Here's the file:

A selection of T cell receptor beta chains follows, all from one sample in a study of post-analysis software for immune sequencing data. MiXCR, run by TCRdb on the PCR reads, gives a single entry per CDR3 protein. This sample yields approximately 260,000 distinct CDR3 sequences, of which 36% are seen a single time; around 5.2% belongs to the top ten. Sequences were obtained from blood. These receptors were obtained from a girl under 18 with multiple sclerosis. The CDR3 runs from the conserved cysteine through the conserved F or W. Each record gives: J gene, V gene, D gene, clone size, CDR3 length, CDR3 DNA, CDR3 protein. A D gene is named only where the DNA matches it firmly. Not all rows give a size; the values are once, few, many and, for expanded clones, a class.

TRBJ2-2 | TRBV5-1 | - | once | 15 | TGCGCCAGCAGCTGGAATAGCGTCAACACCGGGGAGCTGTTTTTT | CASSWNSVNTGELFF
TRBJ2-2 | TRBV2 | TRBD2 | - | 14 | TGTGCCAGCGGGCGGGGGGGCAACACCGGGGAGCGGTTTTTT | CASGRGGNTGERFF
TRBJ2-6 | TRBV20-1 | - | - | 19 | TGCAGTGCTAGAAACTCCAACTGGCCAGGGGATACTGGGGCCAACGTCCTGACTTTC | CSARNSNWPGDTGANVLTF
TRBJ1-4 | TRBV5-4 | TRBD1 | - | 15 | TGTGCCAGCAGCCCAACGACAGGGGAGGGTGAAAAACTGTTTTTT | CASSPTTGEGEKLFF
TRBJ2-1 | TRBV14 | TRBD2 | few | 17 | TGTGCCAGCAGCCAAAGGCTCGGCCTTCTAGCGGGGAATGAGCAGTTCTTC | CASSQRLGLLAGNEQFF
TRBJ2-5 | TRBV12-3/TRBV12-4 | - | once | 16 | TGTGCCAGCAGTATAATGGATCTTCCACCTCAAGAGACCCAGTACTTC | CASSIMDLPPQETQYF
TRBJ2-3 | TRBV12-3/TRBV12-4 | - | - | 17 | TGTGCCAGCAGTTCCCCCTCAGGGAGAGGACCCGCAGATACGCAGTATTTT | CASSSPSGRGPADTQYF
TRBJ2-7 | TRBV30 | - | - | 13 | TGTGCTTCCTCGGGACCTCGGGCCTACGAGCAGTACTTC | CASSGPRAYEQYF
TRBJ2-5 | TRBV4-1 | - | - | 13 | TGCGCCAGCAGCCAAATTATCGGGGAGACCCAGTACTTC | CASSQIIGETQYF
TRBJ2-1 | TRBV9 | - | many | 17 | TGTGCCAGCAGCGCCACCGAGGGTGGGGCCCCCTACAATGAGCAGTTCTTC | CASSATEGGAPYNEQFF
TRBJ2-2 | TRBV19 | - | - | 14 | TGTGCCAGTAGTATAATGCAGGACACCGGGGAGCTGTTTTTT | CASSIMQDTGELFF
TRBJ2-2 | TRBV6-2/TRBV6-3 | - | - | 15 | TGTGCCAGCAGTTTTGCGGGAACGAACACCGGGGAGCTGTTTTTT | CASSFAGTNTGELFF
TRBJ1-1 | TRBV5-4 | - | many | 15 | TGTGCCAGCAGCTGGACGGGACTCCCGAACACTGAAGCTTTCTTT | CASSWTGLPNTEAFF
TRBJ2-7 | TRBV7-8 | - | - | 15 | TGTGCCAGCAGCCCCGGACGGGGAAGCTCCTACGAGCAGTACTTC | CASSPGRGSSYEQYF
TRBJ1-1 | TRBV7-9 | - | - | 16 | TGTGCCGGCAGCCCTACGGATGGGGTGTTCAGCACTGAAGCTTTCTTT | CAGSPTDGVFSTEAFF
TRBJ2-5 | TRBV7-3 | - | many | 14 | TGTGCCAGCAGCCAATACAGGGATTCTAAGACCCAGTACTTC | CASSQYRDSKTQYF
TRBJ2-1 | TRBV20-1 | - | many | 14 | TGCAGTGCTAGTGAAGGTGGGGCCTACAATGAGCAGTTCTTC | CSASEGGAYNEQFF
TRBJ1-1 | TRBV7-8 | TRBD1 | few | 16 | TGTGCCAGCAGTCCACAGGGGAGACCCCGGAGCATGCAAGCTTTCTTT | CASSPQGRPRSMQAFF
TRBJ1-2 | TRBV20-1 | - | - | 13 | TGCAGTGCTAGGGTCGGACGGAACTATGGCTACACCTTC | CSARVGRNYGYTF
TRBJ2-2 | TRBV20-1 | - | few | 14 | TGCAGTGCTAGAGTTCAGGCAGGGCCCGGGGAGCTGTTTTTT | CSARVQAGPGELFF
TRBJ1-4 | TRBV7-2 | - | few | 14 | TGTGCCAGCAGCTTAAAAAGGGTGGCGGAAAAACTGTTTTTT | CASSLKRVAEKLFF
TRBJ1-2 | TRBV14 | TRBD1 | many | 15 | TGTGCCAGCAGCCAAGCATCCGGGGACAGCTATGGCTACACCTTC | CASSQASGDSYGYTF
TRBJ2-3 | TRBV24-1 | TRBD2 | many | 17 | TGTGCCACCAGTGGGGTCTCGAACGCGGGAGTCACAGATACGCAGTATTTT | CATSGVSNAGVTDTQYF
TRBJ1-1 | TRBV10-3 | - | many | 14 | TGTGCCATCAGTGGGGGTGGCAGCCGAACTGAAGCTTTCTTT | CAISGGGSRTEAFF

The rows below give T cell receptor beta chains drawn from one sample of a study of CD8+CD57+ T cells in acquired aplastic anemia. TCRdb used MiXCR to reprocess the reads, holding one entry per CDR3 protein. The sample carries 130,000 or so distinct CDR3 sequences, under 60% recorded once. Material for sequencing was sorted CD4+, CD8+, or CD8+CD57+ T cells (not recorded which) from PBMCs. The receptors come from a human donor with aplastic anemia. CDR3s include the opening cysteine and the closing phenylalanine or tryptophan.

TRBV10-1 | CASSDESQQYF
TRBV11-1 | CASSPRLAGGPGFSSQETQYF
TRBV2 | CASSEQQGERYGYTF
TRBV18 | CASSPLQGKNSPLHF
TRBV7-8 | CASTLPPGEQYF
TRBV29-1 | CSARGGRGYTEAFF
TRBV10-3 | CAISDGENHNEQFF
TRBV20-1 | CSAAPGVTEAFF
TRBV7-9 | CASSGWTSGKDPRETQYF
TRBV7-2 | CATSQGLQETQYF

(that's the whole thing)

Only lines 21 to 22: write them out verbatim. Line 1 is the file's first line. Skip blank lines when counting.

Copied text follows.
TRBJ2-2 | TRBV20-1 | - | few | 14 | TGCAGTGCTAGAGTTCAGGCAGGGCCCGGGGAGCTGTTTTTT | CSARVQAGPGELFF
TRBJ1-4 | TRBV7-2 | - | few | 14 | TGTGCCAGCAGCTTAAAAAGGGTGGCGGAAAAACTGTTTTTT | CASSLKRVAEKLFF